Nearly 10 years after the City of Olympia cut its police auditor position due to recession-caused budget constraints, the city is poised to have auditing services once again. The city has contracted with three attorneys who will share the role of auditor.
On Monday, city council member unanimously approved a one-year contract with Ogden Murphy Wallace, a Seattle-based law firm with an extensive portfolio in workplace complaint and law enforcement consultation experience.
Assistant City Manager Debbie Sullivan said the firm was one of two applicants interviewed by members of the general government committee on Oct. 8. The committee unanimously agreed to recommend the city council contract with Ogden Murphy Wallace.
The council has sought to contract with an outside party to audit police investigations since Aug. 11, when it officially launched the hiring process. This contract goes into effect immediately. Officials have allocated a maximum of $30,000 to pay for auditing services.
“I want to appreciate all the community that’s been coming out, really for the last year, asking for this position to be a priority,” said Councilperson Renata Rollins. Ongoing protests against racism and police brutality in Olympia prompted the council to take a number of actions toward protecting vulnerable and minority populations, who find themselves thrust into the justice system at disproportional rates.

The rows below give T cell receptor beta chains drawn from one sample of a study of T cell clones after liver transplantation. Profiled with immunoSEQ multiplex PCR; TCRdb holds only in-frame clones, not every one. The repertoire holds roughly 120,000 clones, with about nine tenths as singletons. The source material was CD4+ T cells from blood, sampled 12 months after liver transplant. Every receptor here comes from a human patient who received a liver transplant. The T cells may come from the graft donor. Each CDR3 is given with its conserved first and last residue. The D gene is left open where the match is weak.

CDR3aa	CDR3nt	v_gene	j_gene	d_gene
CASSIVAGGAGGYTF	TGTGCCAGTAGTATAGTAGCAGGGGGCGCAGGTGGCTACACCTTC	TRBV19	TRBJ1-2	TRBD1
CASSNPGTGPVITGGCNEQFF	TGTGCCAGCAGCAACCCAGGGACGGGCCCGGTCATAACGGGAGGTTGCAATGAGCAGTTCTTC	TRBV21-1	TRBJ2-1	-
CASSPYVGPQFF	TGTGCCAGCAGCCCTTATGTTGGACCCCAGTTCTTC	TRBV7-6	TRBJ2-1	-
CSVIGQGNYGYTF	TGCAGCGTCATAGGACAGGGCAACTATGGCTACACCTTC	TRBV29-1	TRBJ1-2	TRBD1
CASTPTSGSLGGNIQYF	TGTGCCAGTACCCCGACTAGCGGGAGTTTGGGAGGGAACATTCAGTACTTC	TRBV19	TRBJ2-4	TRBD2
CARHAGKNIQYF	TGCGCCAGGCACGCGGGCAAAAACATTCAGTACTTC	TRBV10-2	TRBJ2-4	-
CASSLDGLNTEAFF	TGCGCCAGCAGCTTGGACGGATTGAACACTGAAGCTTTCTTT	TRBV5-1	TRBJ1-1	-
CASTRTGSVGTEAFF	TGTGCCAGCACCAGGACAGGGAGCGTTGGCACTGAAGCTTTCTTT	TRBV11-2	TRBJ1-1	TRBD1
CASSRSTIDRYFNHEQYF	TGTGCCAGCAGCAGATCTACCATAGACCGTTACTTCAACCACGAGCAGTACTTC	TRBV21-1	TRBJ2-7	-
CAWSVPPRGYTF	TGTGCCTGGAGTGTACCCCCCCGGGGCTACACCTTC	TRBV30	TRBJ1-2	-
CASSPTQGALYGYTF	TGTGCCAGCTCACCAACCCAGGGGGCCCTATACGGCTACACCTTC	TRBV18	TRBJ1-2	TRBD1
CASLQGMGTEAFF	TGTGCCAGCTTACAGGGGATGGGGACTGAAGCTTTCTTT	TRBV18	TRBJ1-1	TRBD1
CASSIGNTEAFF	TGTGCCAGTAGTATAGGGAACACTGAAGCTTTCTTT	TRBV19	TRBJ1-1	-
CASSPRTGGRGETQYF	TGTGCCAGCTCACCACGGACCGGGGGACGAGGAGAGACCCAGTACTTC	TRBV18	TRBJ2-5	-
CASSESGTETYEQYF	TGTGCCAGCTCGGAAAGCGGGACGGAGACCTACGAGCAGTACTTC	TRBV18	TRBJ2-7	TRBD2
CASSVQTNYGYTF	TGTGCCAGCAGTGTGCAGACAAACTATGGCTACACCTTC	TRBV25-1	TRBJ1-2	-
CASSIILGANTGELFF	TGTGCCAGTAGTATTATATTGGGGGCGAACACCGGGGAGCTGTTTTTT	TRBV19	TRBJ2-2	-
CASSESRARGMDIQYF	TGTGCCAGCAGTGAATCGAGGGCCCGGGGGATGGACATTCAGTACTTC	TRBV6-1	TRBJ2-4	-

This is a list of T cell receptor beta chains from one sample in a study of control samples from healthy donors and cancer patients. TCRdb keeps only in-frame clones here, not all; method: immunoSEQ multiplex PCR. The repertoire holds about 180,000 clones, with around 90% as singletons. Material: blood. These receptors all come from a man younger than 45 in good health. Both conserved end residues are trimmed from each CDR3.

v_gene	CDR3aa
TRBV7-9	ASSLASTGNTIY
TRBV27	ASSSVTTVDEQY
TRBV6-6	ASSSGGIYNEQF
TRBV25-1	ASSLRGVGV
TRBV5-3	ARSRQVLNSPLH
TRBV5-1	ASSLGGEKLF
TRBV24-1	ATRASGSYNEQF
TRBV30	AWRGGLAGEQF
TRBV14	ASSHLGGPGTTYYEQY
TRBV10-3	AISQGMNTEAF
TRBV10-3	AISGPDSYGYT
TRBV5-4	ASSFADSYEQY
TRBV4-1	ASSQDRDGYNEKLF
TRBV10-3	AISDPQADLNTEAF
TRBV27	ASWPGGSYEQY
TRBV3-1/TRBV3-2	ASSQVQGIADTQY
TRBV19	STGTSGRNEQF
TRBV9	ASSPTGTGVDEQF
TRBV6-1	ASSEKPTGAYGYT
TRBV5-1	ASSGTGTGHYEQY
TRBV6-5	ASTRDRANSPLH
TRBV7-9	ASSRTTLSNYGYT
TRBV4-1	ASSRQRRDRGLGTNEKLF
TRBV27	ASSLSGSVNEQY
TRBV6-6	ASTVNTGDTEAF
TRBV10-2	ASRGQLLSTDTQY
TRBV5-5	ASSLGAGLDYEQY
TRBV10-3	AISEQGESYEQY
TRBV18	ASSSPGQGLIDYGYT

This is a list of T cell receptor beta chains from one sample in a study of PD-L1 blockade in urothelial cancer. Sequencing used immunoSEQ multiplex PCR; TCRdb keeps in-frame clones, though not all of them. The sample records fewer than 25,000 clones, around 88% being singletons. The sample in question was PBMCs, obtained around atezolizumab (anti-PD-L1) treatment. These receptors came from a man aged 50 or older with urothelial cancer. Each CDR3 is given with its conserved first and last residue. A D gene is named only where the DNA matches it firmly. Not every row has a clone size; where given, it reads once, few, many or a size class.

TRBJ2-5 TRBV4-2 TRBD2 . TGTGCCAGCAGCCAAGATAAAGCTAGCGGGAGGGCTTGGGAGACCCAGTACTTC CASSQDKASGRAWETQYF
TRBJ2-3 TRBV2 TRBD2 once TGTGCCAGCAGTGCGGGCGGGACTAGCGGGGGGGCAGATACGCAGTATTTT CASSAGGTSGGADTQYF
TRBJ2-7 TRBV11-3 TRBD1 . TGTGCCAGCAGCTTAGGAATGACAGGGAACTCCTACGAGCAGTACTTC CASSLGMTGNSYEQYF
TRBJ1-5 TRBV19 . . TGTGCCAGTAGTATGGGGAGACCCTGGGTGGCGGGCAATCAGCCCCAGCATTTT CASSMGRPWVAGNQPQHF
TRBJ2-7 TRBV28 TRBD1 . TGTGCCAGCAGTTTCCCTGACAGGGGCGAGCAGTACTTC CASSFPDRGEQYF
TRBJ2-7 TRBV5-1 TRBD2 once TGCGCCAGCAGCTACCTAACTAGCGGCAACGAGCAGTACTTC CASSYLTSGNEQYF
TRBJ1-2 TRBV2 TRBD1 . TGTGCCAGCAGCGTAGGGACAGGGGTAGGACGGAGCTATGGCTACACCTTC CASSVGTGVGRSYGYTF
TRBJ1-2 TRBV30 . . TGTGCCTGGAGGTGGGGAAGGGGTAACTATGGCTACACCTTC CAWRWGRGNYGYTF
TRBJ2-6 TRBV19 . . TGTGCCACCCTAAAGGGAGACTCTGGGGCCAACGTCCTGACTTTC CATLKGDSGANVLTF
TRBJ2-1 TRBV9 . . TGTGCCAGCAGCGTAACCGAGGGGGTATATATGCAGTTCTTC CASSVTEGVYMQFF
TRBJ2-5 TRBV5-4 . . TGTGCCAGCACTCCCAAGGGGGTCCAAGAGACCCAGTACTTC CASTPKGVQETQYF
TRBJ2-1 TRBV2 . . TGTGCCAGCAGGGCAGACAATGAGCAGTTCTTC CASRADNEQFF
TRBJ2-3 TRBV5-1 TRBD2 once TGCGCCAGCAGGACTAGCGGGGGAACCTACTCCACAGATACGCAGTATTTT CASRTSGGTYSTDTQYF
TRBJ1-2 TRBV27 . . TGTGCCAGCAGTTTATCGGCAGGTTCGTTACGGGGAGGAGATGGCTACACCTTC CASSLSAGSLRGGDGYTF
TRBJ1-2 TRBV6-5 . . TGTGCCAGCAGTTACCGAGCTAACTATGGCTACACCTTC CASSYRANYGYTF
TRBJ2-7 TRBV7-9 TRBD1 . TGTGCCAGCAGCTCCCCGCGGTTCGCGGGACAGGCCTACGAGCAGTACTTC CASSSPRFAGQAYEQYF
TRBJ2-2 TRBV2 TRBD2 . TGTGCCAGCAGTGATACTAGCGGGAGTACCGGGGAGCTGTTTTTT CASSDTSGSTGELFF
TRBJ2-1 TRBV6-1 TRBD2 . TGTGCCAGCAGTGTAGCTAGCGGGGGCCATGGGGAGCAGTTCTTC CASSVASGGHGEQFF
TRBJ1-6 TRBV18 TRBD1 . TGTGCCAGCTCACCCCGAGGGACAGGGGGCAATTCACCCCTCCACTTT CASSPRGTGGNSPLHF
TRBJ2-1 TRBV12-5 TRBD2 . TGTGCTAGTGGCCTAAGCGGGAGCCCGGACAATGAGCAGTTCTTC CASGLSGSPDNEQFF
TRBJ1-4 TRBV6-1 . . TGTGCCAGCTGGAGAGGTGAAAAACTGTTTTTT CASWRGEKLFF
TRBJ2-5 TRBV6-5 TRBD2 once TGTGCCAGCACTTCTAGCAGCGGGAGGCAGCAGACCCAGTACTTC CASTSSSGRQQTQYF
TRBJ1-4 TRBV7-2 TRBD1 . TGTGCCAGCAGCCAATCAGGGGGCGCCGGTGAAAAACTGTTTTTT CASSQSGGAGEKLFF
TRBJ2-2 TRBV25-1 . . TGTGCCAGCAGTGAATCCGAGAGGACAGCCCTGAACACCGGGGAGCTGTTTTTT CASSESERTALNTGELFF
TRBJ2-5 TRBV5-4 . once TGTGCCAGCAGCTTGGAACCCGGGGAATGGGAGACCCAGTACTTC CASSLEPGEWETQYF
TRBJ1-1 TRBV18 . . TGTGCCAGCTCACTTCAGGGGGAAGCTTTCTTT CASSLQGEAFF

Ogden Murphy Wallace has 66 attorneys across two offices, in Seattle and Wenatchee. This contract with the city of Olympia retains the services of three of its attorneys: Karen Sutherland, Beth Van Moppes and Tara Parker. Parker, who addressed the council during its Monday meeting, said all three are licensed private investigators and attorneys focused on employment law and employment misconduct investigation. They will share the position.
According to the contract, these lawyers will have access to police investigations on officer misconduct. Currently, the police department does internal investigations into all complaints of officer misconduct. The lawyers are tasked with ensuring each investigation is thorough, fair and unbiased. If they find an investigation wasn’t thorough enough, they are authorized to tell the police chief to investigate further. Then, the police chief has the option of either ordering more investigation or writing an explanation of why further investigation isn’t possible. These lawyers will also look into citizen complaints of police use-of-force incidents — or incidents where police use tactics that may physically harm a citizen.
The lawyers will write two reports per year, listing their investigations and the results. Councilperson Jim Cooper noted he’d also like the council and public to receive timely updates when these lawyers are auditing an investigation.
Councilperson Dani Madrone said that all council members have gotten tons of emails from citizens complaining about police conduct during recent protests. It’s not clear yet to the council, however, what constitutes a complaint for the lawyers to investigate. Assistant City Manager Sullivan recommended the council and auditors work out those details. Councilperson Clark Gilman said the process of filing a complaint should be easy, to ensure that people aren’t reluctant to speak up if they’re concerned about an officer’s actions.
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